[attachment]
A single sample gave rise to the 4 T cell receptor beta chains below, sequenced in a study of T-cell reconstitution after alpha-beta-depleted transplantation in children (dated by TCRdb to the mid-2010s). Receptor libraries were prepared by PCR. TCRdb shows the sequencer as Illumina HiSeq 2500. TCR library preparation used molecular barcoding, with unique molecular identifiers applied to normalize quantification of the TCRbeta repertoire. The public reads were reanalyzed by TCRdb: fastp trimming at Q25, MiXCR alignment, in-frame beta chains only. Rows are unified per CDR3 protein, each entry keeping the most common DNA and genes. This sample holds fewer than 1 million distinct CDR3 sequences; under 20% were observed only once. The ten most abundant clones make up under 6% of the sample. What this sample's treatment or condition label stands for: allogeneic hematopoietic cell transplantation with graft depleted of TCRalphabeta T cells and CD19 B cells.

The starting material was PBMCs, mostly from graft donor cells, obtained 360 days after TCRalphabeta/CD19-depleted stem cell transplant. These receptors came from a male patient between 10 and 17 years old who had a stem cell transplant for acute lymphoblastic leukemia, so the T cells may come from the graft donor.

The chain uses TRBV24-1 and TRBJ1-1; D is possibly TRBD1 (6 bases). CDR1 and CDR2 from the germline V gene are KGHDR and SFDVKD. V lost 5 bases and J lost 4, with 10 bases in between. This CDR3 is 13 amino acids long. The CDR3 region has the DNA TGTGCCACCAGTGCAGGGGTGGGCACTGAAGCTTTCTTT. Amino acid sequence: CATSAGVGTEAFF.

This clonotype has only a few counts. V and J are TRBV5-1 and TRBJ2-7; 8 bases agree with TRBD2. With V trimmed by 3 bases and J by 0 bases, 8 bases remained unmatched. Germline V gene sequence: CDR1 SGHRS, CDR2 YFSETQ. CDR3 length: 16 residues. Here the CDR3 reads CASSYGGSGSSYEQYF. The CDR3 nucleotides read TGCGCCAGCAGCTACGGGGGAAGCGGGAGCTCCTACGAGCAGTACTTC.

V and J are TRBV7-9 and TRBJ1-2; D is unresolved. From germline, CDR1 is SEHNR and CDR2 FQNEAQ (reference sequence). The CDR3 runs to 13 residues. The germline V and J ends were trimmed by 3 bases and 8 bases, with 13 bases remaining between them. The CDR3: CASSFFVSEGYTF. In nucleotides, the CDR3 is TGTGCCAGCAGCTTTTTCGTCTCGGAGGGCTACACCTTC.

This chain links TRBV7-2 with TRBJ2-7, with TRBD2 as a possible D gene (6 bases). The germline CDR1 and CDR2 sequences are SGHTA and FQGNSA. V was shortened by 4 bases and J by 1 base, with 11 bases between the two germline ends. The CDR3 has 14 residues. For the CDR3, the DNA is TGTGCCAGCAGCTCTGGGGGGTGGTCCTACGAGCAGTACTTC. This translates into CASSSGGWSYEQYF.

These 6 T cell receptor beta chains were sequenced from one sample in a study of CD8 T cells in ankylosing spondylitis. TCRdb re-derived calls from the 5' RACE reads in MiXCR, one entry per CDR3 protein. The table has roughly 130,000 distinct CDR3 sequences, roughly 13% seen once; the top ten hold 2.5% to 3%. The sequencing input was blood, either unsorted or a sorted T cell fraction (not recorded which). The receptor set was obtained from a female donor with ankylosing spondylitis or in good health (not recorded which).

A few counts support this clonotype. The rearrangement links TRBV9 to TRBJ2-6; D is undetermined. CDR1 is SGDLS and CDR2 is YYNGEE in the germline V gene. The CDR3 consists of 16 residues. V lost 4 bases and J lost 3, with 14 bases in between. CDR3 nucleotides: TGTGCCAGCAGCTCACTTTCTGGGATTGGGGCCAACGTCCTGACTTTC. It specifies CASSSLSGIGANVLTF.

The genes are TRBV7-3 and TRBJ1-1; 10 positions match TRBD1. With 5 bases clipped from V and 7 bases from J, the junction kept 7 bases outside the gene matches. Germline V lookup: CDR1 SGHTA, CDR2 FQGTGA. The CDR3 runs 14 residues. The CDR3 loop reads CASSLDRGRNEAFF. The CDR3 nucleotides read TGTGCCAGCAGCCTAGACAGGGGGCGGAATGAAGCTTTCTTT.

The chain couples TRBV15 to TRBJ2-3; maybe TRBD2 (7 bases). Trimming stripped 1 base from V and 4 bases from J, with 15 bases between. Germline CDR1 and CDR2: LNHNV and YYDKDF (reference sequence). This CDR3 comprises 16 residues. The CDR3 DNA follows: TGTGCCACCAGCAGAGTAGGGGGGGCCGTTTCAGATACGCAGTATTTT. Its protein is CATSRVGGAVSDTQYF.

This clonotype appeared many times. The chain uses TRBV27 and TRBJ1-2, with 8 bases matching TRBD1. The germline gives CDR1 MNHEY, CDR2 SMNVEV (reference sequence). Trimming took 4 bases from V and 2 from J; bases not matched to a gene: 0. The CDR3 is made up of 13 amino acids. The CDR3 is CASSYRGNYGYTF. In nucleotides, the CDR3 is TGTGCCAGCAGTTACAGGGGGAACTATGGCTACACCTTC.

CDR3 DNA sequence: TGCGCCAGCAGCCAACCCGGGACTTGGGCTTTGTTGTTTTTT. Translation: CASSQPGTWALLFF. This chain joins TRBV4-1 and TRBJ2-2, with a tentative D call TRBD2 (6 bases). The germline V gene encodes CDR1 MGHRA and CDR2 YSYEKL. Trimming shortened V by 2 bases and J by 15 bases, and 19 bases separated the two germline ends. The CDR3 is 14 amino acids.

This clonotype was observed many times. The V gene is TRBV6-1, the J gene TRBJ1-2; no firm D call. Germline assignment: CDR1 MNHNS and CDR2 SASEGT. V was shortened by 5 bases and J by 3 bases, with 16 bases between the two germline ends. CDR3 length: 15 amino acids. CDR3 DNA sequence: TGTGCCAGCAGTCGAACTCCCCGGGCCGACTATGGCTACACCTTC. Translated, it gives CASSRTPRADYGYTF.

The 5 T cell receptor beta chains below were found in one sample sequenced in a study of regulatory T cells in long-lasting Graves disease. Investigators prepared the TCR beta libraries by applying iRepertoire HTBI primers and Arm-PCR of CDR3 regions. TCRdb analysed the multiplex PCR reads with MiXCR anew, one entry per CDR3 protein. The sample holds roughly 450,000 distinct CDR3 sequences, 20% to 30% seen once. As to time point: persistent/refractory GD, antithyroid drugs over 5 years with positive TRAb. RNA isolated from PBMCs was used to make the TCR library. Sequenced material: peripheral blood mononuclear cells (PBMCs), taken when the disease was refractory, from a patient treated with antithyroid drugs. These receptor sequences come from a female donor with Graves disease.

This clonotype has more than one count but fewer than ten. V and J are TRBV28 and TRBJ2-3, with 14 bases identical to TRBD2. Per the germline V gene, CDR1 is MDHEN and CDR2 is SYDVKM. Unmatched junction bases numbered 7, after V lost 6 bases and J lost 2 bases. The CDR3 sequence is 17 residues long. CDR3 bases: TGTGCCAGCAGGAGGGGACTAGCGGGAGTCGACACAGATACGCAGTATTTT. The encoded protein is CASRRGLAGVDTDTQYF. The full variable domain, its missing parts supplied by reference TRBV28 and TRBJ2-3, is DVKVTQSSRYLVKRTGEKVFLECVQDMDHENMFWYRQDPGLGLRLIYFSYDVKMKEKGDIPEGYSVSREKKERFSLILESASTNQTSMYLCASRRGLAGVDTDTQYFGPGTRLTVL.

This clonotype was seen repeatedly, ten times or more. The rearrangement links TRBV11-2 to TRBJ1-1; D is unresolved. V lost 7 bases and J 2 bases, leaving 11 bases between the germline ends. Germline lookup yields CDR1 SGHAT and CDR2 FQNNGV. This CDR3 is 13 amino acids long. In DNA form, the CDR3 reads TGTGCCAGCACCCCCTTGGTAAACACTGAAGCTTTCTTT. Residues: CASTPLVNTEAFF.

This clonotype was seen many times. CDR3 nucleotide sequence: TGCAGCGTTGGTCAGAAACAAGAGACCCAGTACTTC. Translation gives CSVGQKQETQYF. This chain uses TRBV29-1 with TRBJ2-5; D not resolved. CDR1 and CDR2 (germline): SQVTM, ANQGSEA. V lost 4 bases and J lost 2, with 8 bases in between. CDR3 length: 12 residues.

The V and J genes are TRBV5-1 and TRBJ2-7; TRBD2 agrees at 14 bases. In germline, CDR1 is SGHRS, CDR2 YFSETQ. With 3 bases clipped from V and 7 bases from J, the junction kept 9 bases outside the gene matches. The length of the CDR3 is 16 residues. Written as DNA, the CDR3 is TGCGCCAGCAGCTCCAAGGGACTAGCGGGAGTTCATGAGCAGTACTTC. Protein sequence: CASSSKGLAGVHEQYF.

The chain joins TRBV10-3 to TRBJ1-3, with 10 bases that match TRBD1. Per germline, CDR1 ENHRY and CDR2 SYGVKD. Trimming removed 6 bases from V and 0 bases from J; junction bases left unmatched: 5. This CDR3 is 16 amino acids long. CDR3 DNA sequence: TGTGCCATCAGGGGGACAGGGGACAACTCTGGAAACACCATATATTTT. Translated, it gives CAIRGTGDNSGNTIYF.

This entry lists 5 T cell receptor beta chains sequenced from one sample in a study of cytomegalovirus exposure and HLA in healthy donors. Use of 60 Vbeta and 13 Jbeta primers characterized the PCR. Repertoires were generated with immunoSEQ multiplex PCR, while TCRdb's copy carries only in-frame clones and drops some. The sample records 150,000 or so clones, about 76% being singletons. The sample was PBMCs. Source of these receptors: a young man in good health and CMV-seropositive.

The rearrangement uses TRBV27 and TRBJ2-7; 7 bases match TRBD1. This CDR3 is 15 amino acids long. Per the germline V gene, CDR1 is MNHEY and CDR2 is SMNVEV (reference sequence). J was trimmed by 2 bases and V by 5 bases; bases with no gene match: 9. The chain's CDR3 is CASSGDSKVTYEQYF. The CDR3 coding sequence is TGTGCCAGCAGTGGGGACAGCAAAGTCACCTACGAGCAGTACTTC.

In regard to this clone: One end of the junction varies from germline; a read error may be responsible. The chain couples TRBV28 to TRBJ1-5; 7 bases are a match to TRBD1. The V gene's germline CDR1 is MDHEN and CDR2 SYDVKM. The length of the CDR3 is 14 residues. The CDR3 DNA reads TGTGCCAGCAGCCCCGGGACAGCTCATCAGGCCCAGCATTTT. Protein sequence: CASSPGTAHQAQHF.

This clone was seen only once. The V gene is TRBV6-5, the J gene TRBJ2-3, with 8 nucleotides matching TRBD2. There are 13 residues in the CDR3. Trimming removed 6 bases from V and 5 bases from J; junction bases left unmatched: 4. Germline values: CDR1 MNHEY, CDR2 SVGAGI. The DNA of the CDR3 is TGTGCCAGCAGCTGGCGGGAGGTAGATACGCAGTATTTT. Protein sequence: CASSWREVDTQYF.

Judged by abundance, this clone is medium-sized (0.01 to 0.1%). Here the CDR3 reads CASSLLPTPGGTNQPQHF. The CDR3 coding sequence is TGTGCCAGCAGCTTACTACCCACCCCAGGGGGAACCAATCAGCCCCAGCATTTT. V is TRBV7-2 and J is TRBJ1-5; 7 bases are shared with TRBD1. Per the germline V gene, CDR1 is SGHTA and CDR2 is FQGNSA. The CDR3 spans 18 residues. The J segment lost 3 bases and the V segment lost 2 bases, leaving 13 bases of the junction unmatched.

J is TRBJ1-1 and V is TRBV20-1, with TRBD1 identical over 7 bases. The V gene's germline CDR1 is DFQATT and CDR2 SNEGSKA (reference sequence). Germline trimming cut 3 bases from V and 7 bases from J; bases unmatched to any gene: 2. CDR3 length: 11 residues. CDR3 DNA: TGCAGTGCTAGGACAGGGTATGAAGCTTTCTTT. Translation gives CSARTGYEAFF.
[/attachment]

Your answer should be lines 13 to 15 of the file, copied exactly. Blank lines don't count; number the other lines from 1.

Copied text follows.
This clonotype was observed many times. The V gene is TRBV6-1, the J gene TRBJ1-2; no firm D call. Germline assignment: CDR1 MNHNS and CDR2 SASEGT. V was shortened by 5 bases and J by 3 bases, with 16 bases between the two germline ends. CDR3 length: 15 amino acids. CDR3 DNA sequence: TGTGCCAGCAGTCGAACTCCCCGGGCCGACTATGGCTACACCTTC. Translated, it gives CASSRTPRADYGYTF.

The 5 T cell receptor beta chains below were found in one sample sequenced in a study of regulatory T cells in long-lasting Graves disease. Investigators prepared the TCR beta libraries by applying iRepertoire HTBI primers and Arm-PCR of CDR3 regions. TCRdb analysed the multiplex PCR reads with MiXCR anew, one entry per CDR3 protein. The sample holds roughly 450,000 distinct CDR3 sequences, 20% to 30% seen once. As to time point: persistent/refractory GD, antithyroid drugs over 5 years with positive TRAb. RNA isolated from PBMCs was used to make the TCR library. Sequenced material: peripheral blood mononuclear cells (PBMCs), taken when the disease was refractory, from a patient treated with antithyroid drugs. These receptor sequences come from a female donor with Graves disease.

This clonotype has more than one count but fewer than ten. V and J are TRBV28 and TRBJ2-3, with 14 bases identical to TRBD2. Per the germline V gene, CDR1 is MDHEN and CDR2 is SYDVKM. Unmatched junction bases numbered 7, after V lost 6 bases and J lost 2 bases. The CDR3 sequence is 17 residues long. CDR3 bases: TGTGCCAGCAGGAGGGGACTAGCGGGAGTCGACACAGATACGCAGTATTTT. The encoded protein is CASRRGLAGVDTDTQYF. The full variable domain, its missing parts supplied by reference TRBV28 and TRBJ2-3, is DVKVTQSSRYLVKRTGEKVFLECVQDMDHENMFWYRQDPGLGLRLIYFSYDVKMKEKGDIPEGYSVSREKKERFSLILESASTNQTSMYLCASRRGLAGVDTDTQYFGPGTRLTVL.